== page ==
Cleanliness | Godliness | 21st July 2022 | Virtual Wire
A tree can survive only if it has effective roots. In the same way, villages are the roots of a well-developed country.
In India with more than 50% population residing in villages, they form an integral part of the development of the nation. It is therefore important that we must keep our villages clean and sanitized. The thoughts like maintaining cleanliness are the job of a sweeper and, if we only have to keep the surroundings clean then what is the sweeper for, that has to be shed off from people’s minds.
As quoted by Mahatma Gandhi - “An ideal village will be constructed as to lend itself to perfect sanitation.”
Human nature is to find benefits in every work we do. So, the first question which comes to our mind is why we should keep our villages clean? What is the use of sanitation? Keeping our surroundings clean is an alternate way of keeping ourselves clean. Keeping our surroundings clean protects us from different kinds of diseases which occurs due to improper sanitation. It provides us with a clean mindset and prevents unhealthy thoughts from entering our minds. It enhances positivity. If we keep our surroundings clean we can realise how beautifully God has crafted nature and it will motivate us to conserve our natural resources. Proper methods of sanitation decrease the chances of breaking out contagious diseases. Perfect modes of sanitation also help to enhance the economy. According to a World Bank study, economic losses due to inadequate sanitation to the Indian economy are equivalent to 6.4% of its GDP.
Referring to the present Covid-19 pandemic it is clearly visible that maintaining good hygienic habits is one of the most important measures to save ourselves from the pandemic disease. The main problem which comes as barriers in the way of making a “Clean India” is people’s mindset. It is not that the villagers do not have ideas but they cannot implement them due to the non-availability of facilities and their poor economic status. Villagers think it is only the Government’s duty to keep the country clean and hygienic. Once Mahatma Gandhi said- “So long as you do not take the broom and bucket in your hands, you cannot make your towns and cities clean”. The other problems are open defecation, spitting in public places, and improper sewage and drainage systems.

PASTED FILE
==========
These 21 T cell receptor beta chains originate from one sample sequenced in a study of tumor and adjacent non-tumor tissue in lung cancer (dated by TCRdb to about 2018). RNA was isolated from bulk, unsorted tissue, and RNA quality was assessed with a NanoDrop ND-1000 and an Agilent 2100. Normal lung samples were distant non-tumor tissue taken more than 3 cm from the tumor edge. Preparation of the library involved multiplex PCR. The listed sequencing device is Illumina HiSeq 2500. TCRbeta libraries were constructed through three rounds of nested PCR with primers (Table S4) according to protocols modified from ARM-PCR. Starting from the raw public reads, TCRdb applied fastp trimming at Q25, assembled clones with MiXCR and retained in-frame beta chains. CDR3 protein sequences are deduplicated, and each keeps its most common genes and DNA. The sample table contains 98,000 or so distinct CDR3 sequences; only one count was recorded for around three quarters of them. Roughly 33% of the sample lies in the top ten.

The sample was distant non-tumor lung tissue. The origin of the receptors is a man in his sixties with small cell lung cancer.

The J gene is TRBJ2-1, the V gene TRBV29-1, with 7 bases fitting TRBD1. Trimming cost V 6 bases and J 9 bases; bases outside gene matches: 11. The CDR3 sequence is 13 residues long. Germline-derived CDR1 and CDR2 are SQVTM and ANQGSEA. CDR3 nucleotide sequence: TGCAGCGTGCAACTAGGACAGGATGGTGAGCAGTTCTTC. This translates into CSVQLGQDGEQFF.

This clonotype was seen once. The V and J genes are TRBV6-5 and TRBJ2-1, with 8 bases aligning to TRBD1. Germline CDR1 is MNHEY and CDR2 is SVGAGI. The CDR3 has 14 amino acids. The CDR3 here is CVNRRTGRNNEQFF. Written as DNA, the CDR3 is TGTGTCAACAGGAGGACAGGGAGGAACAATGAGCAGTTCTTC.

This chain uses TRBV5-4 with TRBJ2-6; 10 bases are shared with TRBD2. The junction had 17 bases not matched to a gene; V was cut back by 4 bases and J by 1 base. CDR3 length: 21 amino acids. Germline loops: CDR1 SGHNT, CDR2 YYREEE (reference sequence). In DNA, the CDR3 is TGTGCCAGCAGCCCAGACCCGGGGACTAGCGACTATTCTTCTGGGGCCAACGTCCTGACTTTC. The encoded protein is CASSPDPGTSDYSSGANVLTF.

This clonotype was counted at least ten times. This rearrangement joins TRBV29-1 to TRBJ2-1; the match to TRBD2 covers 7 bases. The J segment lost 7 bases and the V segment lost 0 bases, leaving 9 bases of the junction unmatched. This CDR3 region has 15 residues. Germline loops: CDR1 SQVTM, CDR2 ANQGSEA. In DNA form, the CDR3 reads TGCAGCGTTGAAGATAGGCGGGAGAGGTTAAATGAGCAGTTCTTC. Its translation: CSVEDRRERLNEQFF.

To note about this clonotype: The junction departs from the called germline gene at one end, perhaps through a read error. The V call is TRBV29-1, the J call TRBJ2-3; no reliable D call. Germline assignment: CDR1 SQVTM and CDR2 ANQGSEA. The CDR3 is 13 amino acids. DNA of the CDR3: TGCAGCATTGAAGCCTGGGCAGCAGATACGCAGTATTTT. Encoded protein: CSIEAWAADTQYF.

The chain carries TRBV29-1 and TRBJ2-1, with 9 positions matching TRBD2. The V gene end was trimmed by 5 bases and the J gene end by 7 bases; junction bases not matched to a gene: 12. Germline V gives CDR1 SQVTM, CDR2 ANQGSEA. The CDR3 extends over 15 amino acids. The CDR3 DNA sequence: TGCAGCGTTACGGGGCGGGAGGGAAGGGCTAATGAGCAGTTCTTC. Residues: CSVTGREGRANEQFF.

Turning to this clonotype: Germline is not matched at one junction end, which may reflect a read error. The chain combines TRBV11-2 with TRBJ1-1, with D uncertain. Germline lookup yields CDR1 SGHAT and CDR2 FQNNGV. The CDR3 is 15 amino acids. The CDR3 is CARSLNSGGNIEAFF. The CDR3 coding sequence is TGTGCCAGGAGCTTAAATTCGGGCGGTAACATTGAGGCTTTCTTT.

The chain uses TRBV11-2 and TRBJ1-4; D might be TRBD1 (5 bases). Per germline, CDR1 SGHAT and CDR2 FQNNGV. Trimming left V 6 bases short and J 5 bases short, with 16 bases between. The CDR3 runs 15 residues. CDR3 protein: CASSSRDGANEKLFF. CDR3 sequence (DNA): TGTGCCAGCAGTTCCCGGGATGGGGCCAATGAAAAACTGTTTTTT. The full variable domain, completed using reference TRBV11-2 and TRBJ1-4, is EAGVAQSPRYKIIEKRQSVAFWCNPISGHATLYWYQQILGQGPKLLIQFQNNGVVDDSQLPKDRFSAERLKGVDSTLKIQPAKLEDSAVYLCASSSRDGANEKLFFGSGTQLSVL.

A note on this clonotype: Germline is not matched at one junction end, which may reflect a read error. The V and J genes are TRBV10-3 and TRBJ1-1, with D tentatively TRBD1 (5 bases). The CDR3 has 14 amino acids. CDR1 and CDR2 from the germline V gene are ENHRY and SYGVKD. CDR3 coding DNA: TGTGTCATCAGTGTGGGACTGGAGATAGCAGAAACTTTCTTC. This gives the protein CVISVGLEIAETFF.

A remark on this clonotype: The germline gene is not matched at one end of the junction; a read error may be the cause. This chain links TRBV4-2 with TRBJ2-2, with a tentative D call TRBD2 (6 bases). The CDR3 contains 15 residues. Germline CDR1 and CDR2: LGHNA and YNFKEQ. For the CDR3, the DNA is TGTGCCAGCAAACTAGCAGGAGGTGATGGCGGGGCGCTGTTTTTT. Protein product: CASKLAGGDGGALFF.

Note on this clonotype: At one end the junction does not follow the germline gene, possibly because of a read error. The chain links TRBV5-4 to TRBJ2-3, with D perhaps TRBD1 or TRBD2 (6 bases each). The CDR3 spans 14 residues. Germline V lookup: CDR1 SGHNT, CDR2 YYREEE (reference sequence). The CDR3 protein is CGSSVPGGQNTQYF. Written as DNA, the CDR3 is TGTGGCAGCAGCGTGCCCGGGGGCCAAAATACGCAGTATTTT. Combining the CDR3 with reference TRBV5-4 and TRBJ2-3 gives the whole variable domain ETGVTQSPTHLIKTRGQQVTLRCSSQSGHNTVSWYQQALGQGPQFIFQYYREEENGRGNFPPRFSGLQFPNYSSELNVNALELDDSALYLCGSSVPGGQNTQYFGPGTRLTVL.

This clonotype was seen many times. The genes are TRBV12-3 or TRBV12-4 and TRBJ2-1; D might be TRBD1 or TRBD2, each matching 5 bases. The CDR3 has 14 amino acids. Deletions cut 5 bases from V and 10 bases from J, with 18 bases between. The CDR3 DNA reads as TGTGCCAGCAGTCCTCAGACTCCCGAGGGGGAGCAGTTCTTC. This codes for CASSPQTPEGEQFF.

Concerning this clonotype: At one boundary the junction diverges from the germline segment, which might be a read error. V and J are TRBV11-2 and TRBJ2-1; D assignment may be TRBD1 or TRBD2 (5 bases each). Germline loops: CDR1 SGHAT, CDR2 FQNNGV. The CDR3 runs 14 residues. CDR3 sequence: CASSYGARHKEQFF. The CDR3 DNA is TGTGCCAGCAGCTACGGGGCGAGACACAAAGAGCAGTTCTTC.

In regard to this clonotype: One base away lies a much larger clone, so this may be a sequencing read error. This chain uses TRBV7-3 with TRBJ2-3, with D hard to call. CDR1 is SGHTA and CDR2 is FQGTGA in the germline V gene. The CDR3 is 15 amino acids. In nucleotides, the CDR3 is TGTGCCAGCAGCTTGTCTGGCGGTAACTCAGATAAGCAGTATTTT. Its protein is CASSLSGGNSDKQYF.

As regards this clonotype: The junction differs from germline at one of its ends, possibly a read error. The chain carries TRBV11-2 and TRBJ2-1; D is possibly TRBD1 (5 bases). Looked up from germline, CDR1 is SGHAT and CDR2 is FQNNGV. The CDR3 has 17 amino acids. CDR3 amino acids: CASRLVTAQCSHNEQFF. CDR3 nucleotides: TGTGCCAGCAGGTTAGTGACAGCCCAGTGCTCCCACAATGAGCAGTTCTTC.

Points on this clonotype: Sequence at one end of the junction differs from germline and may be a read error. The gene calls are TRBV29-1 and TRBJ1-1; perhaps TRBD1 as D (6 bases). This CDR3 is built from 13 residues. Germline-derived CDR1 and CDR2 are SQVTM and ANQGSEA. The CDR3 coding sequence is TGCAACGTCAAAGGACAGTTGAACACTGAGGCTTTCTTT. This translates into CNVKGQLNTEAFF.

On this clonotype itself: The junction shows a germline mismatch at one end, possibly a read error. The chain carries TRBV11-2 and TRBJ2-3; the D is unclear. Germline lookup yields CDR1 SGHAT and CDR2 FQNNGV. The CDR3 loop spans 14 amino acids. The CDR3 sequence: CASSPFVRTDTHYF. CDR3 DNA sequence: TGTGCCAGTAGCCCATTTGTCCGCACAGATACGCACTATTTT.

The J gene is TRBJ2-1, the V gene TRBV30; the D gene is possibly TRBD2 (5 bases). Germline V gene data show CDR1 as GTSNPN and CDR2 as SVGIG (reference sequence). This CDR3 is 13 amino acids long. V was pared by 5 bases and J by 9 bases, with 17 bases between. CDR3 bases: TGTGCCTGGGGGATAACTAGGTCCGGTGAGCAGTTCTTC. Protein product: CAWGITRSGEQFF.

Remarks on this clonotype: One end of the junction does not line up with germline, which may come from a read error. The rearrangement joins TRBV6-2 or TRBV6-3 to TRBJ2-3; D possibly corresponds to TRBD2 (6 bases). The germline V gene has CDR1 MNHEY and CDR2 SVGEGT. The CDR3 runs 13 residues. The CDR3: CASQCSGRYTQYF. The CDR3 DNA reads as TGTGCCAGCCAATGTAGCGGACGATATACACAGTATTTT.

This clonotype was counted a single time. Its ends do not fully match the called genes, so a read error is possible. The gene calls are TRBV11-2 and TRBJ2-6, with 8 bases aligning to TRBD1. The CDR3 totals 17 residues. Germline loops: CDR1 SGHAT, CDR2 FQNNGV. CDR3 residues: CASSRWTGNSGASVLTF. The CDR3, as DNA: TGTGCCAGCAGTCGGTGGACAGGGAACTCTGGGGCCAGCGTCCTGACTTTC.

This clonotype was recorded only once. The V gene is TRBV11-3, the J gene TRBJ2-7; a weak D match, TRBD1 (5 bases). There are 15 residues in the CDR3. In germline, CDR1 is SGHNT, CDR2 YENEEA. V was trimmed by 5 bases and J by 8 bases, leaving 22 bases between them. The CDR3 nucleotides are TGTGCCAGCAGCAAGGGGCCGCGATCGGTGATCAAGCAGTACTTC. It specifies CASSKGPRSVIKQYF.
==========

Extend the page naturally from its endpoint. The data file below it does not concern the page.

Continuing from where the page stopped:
If the adults of the village come out and clean their surroundings themselves, the future citizens of India, that is the students will get inspired to maintain proper sanitation norms in their schools. We students of India have a great role to play in making a “Clean India”. To increase the craze and interest of
students the school must arrange for a Cleanliness movement to guide the students. Toddlers must be taught about the importance of cleanliness and sanitation. Students must launch movements to keep their school campus clean.
As said by Gandhiji- “You will make your intuition ideal, if besides giving the students literary education, you have made cooks and sweepers of them.”
Already there have been commendable signs of progress in India’s hygiene movement. India presently is in the second stage of the “Swachh Bharat Mission” launched from 2014 to 2019, to eliminate open defecation and improve solid waste management in urban and rural areas in India. It was launched on the occasion of Mahatma Gandhi’s 145th birth anniversary. The movement has shown a lot of progress. Jharkhand, Madhya Pradesh, Sikkim, and Kerala became open defecation free during the course of the program. As a continuation of the above programme The Department of Drinking Water and Sanitation (DDWS), Ministry of Jal Shakti is establishing a state of art Rashtriya Swachhata Kendra in New Delhi. The RSK is being set up as an experience centre, which uses modern technology to chronicle India’s Swachhata journey. The Government alone cannot work for a “Clean India”. As the citizens of the country, we have to cooperate with the Government and make its work easier because at the end of the day it is our moral duty as a citizen of India.